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Luna - “A Sentimental Education” (2017) review


Luna - A Sentimental Education (Double Feature, 2017)

With Luna’s splendid final release Rendezvous coming out in 2004, the band subsequently went on a world tour and then disappeared into a haze of blinding snow after their final show at the Bowery, breaking the hearts of fans for whom Luna’s music has meant so much … and that was all over a decade ago.

Within the last two years Luna have slowly slipped back together, feeling their way toward each other with a new sense of connection as the years and their solo work have lessened those internal rivalries, making the disfunction less important, and if you’ve been lucky enough to see them live, where they’ve often been preforming entire albums, then you know that the kinship, friendship, deeper understanding and respect for what each member brings to this band has blossomed again, with their ability to work together effortlessly is bringing mile wide smiles to the faces of fans across the world, and I’m sure a sense of satisfaction for the group as a whole.

Luna has always been known for their original take on cover material, and to that end, on A Sentimental Education, they’re now handing us a grouping of songs that ride close to their hearts, an entire album of covers, songs that have inspired them, sweetened their lives, and allowed them to seemingly own material that wholly belongs to others. Several of the tracks such as the cover of Mercury Rev’s “Car Wash Hair” have showed up before as singles or B-Sides, and Dylan material was part of Dean & Britta’s 13 Most Beautiful tributes to Andy Warhol’s films, though here Luna covers perhaps my all time favorite Bob Dylan song “Most of the Time,” and then there’s Britta’s infatuation with Fleetwood Mac, where she covered their material on her solo project Luck or Magic as well.

Not one of these songs, and the variety crisscrosses the spectrum of rock ‘n’ roll, from The Velvet Underground to Yes to Bowie, the Cure, The Rolling Stones, and Mink DeVille, is taken lightly, all sound fresh and have been developed for the sheer pleasure these songs inspire. All of the numbers have those enchanting jingle jangle guitar chords where Dean Wareham and Sean Eden play off of and nearly to each other, and it’s all spurred on by Britta’s bouncy bass-line, and the sheer drumming perfection of Lee Walls. And as if this were not enough, the release is accompanied by A Greater Place of Safety, an EP composed of six instrumentals that comes out at the same time, designed to accompany this release and draw you deeper into the intoxicating world of Luna.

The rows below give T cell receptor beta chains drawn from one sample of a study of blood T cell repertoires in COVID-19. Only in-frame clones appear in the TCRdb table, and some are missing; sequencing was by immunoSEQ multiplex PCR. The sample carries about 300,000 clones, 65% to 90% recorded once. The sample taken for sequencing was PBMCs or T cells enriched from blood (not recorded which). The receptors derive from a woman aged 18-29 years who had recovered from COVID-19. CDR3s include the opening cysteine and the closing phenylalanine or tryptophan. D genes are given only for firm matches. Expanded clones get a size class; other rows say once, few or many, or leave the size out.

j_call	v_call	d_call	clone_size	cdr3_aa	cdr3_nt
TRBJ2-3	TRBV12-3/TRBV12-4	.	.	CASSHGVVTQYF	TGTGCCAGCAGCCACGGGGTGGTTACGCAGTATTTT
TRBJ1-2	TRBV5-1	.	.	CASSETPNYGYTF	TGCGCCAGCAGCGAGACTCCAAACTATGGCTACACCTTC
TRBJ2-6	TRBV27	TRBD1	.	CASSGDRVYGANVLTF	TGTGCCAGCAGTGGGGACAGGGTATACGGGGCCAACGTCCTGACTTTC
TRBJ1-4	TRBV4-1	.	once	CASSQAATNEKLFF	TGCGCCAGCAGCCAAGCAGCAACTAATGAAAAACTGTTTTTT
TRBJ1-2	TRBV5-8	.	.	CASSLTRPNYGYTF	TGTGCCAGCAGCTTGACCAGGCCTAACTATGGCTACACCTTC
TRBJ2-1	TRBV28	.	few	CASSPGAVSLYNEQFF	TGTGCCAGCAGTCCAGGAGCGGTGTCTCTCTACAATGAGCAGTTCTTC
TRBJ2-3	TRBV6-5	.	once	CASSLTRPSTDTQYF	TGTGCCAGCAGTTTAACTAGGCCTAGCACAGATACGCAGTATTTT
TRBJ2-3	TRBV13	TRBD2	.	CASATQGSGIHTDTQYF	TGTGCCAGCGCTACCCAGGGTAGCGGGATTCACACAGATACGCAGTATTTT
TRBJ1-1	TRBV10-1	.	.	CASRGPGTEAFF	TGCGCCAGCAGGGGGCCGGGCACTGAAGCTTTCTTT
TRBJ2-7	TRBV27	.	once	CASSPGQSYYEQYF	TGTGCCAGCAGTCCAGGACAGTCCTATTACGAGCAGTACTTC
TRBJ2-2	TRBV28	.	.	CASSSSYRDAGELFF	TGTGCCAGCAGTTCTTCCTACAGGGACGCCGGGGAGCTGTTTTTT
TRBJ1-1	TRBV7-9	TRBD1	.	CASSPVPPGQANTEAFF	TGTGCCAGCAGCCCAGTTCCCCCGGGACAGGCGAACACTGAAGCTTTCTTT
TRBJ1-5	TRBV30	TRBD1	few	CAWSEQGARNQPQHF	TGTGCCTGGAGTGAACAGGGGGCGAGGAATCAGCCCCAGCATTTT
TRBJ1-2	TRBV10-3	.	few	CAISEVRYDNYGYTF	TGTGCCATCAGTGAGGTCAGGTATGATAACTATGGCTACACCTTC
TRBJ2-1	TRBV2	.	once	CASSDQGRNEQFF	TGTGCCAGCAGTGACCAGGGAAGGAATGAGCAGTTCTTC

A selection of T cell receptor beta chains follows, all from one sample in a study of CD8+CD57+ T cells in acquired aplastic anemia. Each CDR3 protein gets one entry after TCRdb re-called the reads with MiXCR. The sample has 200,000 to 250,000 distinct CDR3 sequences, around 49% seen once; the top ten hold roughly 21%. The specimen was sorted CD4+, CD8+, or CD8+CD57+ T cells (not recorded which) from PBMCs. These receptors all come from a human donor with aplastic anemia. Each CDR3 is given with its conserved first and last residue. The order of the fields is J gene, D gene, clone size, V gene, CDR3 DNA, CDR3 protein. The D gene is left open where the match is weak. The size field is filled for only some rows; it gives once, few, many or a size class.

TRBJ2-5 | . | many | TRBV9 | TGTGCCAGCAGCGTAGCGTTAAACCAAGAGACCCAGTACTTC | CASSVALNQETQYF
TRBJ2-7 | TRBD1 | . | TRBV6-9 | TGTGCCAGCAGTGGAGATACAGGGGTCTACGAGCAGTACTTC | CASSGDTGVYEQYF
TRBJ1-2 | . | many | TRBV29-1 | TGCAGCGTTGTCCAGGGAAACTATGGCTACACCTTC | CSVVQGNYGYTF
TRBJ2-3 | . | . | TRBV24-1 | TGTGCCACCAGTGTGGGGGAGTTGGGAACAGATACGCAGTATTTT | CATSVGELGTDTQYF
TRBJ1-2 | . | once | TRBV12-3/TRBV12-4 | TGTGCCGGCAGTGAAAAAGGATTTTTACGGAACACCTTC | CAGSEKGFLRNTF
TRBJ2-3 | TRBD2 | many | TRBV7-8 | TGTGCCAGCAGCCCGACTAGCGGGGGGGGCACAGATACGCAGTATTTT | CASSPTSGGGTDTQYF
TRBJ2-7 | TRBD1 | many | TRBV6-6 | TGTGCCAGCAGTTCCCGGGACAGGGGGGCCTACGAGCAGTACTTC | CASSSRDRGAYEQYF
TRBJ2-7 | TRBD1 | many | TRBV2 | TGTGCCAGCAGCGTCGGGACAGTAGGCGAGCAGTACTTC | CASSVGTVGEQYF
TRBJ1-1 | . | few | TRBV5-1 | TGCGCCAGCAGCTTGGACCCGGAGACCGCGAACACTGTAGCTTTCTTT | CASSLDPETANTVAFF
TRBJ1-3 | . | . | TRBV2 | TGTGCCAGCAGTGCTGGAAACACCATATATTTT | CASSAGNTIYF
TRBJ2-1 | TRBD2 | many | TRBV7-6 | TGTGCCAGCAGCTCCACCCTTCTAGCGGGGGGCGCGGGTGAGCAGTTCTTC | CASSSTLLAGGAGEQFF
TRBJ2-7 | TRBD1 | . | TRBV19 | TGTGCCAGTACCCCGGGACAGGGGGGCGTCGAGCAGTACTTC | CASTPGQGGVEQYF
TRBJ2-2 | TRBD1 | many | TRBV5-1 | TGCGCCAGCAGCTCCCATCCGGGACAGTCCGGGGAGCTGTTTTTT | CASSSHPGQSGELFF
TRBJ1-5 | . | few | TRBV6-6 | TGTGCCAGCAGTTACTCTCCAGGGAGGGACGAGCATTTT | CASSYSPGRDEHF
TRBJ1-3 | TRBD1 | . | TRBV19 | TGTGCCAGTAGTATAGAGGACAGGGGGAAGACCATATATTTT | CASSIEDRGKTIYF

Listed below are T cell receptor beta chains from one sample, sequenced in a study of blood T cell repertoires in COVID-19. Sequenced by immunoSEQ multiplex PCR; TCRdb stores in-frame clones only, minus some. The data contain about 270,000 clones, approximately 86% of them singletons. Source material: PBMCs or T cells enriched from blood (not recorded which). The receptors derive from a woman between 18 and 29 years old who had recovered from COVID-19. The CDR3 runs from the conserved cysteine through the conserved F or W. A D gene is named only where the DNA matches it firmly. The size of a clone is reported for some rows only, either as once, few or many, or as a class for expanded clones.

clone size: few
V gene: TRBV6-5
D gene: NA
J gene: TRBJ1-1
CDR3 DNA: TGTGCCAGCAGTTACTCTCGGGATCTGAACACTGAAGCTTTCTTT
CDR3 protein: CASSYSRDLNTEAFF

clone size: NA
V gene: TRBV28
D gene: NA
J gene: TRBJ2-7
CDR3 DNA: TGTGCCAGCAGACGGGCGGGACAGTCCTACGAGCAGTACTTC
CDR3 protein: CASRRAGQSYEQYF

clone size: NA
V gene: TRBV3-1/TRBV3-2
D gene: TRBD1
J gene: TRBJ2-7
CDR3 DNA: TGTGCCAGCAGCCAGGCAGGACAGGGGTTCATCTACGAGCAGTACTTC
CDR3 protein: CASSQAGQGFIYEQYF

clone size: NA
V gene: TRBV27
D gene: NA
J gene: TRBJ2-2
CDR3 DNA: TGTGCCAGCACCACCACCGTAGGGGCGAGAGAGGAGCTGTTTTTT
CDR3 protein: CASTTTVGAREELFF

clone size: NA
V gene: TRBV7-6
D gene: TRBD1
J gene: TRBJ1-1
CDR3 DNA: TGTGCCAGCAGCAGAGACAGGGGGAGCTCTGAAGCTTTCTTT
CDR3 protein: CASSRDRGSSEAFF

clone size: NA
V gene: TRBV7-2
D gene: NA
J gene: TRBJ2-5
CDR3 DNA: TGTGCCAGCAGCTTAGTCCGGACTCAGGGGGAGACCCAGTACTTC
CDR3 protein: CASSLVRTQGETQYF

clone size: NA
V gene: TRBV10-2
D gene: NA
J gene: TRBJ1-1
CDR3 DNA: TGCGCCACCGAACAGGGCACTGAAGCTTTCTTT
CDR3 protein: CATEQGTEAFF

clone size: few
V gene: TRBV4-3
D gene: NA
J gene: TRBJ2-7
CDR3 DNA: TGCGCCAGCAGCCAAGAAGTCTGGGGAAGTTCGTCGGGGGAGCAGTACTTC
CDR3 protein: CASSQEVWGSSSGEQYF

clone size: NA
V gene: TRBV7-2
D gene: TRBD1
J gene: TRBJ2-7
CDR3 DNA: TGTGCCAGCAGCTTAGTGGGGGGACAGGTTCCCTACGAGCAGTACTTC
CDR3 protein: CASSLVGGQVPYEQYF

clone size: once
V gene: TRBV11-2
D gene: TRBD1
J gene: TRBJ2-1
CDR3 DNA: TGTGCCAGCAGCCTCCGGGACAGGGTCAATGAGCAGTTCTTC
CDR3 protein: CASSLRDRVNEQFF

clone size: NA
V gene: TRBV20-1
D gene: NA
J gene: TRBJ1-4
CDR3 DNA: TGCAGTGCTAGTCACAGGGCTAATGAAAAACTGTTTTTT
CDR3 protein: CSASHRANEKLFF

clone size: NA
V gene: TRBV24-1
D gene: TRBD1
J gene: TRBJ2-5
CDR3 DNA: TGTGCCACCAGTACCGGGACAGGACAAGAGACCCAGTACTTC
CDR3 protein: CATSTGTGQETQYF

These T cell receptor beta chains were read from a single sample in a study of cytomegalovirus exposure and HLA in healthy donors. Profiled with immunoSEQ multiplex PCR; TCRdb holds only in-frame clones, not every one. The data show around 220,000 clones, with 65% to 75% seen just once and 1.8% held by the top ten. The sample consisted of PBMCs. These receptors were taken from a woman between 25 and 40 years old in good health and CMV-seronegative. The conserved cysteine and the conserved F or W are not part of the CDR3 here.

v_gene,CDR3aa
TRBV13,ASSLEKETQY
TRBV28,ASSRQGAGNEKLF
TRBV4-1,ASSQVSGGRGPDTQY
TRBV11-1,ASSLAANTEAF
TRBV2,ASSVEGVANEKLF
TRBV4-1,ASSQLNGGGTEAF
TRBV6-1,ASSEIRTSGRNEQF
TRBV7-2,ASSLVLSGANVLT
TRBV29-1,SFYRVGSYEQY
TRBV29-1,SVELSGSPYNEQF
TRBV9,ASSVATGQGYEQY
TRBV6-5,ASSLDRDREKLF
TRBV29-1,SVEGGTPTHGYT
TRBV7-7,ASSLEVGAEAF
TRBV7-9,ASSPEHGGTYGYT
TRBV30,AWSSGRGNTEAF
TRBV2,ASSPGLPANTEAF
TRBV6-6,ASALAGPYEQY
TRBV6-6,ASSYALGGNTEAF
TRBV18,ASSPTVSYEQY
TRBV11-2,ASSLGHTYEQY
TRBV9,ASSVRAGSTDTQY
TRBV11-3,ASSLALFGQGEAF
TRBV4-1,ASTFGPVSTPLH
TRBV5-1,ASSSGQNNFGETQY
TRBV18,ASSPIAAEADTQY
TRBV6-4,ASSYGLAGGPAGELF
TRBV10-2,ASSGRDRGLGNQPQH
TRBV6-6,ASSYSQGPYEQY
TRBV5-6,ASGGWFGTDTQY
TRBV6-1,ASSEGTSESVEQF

And with that, all I can say is “Welcome Home, my world has just gotten a bit brighter.”

*** The Fun Facts: All of this, including a poster and other choice items are part of the big package, though all can be purchase separately, on 150 vinyl or CD.

The album title has a double meaning. Of course the first regards that the album is composed of entirely cover songs that were important to the band and its members, hence the sentiment for beloved music, and educating younger fans who may not have been around during those times. The second regards the book “Sentimental Education”, a novel by Gustave Flaubert, that is considered one of the most influential novels of the 19th century, being praised by contemporaries George Sand and Émile Zola, but criticised by Henry James. The story focuses on the romantic life of a young man at the time of the French Revolution of 1848, and his love for an older woman based on the wife of the music publisher Maurice Schlesinger, who is portrayed in the book as Jacques Arnoux. Flaubert based many of the protagonist’s experiences, including the romantic passion on his own life. When I asked Dean about the title he said, “Well yeah, I stole his title, since it’s an album of old songs that I like, it seemed to fit.”

Review by Jenell Kesler/2017
© Copyright http://psychedelicbaby.blogspot.com/2017

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